That was a wonderful feeling that I had never felt before, swimming side by side with somebody.  I hadn’t ever swum in a group of open water swimmers before that day.  I had only ever swum with people in a pool and that was always so competitive and I was never fast enough.  I had never found anybody with whom I could keep such a steady pace before.  Here, I was in such good company.  To find yourself stroke for stroke, side by side without competition; it was a kinship that I didn’t expect.  Lisa and I hardly spoke, but it didn’t matter.  There was a sense of safety when we checked in with each other and a sense of belonging that seemed to transcend anything I’d ever quite felt before.  If we could swim along together so easily, maybe we weren’t so very different after all.   Maybe, as Ned had said, we had had different opportunities… but we all carried the same passion:

When we closed our eyes, we saw the sea.

Lisa and I finished our last lap of that first swim and headed for shore.  I arrived to find some very worried faces.  I had concerned my two non-swimming friends who had made the trek to Ireland with me.  They had watched everybody else come in… and couldn’t find me anywhere.   They had shared their concerns with Ned who was, also, standing there awaiting me.   He had forgotten that Lisa was there and they all thought I was lost on the very first day.  Who would have thought it?  I hadn’t intended to be the last one out, and certainly hadn’t meant to concern anybody.  I was just having fun!

“How many times did you go around?” somebody asked me as I made my way onto the slipway.

“Just four,” I replied, feeling bad that I had caused so much angst.

“Four,” Ned corrected me.  “Not ‘just’, anything.”

I think all I did was smile and nod in reply.  But to me, his words went past the number of laps I swam around Sandycove.  They convinced me that I was supposed to be here.  I trained for this.  I came ready.  I can do this.  There isn’t anything “just” about me.  This is a place where I belong.  These are a people with whom I simply fit.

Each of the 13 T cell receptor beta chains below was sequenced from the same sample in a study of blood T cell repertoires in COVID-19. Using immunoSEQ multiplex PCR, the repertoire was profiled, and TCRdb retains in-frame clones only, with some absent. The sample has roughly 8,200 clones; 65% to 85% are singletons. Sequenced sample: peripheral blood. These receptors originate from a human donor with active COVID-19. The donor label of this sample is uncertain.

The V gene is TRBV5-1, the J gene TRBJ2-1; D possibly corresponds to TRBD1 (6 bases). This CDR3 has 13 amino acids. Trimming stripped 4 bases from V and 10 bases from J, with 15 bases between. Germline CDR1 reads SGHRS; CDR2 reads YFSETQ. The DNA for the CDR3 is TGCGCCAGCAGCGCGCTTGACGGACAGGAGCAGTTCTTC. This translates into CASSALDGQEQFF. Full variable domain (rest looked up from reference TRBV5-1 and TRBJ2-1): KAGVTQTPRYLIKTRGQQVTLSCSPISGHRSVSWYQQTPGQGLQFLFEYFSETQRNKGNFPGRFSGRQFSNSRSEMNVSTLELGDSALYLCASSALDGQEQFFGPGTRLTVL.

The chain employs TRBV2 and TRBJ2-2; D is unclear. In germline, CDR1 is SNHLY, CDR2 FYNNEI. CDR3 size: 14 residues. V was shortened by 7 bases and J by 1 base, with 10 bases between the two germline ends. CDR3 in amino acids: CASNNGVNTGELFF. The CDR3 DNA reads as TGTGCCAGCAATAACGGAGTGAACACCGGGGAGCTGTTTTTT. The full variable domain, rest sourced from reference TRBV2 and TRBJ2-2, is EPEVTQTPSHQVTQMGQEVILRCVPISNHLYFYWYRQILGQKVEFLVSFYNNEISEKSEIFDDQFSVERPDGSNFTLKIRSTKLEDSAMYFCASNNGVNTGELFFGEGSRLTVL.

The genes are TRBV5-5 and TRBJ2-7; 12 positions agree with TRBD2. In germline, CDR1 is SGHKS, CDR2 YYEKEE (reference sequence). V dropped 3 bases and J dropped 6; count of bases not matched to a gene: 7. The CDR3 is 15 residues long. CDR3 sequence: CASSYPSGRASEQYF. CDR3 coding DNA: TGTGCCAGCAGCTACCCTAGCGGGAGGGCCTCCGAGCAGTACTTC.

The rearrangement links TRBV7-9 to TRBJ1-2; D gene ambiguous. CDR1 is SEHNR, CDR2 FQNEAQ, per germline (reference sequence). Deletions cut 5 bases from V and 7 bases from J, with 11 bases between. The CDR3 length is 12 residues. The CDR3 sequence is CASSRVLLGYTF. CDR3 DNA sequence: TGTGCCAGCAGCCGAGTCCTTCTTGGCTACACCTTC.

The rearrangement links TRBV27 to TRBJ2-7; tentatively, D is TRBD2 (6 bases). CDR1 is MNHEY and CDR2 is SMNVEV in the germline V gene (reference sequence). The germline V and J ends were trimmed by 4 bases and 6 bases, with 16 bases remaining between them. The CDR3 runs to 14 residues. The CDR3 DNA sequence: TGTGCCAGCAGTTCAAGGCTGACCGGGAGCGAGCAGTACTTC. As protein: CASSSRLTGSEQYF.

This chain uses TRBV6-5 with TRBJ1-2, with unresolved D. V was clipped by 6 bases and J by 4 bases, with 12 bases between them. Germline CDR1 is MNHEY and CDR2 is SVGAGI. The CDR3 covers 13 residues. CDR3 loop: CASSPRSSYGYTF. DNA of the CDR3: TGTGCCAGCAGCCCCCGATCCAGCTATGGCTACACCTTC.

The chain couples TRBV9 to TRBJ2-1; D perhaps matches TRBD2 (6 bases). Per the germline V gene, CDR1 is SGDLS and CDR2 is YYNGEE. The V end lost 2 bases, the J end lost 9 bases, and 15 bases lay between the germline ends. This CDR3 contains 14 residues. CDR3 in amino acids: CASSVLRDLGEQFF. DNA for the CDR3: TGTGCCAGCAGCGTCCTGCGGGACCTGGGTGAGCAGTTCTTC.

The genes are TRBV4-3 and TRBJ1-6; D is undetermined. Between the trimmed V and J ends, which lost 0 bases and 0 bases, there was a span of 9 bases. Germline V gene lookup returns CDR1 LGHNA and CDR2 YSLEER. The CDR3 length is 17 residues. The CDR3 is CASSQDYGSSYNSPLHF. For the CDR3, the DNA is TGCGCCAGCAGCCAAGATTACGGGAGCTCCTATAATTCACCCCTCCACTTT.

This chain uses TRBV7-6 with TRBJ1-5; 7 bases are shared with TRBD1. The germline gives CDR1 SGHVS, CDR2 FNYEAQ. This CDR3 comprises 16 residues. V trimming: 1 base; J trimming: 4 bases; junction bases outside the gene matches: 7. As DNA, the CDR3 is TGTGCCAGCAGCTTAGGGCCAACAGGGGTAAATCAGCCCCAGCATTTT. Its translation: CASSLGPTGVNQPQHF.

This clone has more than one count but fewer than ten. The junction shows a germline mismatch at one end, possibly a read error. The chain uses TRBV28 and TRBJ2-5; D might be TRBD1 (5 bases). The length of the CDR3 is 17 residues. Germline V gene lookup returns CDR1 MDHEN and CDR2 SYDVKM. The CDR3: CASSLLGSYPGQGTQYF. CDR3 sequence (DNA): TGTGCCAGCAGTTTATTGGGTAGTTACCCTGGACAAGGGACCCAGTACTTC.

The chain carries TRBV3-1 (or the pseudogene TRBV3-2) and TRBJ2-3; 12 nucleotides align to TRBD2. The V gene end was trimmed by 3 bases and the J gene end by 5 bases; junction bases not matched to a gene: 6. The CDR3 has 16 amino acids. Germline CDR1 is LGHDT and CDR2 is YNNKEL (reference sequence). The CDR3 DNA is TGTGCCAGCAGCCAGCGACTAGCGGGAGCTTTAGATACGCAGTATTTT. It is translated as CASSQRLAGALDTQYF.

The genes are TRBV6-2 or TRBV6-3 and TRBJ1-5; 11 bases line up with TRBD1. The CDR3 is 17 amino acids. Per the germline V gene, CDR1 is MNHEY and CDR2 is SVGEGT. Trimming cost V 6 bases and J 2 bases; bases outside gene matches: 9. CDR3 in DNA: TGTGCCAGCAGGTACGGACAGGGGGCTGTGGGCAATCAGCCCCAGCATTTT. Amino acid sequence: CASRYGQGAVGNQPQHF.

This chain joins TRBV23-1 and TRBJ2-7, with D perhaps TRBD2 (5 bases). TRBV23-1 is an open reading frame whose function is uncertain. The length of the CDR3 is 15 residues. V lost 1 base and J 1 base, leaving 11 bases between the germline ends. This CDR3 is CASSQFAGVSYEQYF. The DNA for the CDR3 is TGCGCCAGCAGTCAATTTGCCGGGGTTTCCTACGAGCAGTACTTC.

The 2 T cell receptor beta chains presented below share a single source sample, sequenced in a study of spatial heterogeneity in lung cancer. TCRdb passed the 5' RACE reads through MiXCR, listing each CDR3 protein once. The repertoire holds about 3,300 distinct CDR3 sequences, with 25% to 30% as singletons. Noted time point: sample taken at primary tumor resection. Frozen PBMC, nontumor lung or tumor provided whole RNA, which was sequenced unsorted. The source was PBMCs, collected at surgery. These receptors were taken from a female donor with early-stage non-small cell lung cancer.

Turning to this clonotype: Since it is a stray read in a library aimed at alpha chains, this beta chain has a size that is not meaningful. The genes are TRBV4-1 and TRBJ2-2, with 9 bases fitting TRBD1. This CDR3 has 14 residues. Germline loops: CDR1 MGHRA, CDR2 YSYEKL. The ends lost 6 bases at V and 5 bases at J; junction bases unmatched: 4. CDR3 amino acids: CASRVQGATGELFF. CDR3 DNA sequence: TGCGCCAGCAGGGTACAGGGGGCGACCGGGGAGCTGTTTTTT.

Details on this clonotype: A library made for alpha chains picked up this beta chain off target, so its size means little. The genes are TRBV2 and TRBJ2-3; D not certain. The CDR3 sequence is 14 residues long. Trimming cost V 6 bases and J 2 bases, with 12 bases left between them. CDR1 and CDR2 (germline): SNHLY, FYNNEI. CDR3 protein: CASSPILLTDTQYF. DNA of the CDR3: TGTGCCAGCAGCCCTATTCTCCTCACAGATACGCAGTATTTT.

I am proud to say that that first day of Distance Week set the tone beautifully for the rest of it for me.  I attended and swam at all sessions, a personal goal I had set for myself.   I find myself regularly relying upon the mental strengths I found during the Torture Swim.  I even swam the entire six-hour swim at the end of it all, something I hadn’t necessarily expected of myself.  Not only did I do all of that, but Distance Week was full of firsts for me – first open water swimming in a group, first long ocean swims, first river swims, first time ever seeing jellyfish, first time ever swimming through THOUSANDS of jellyfish, and – most importantly – the first time I have ever felt so welcome and so included by any group of athletes.

I left Ireland counting myself as one of those athletes.  In that lucky water around that magic Island, I found a part of me I never knew before.

Maybe, just maybe, that’s what Sandycove does best.

One thought on “Remembering Sandycove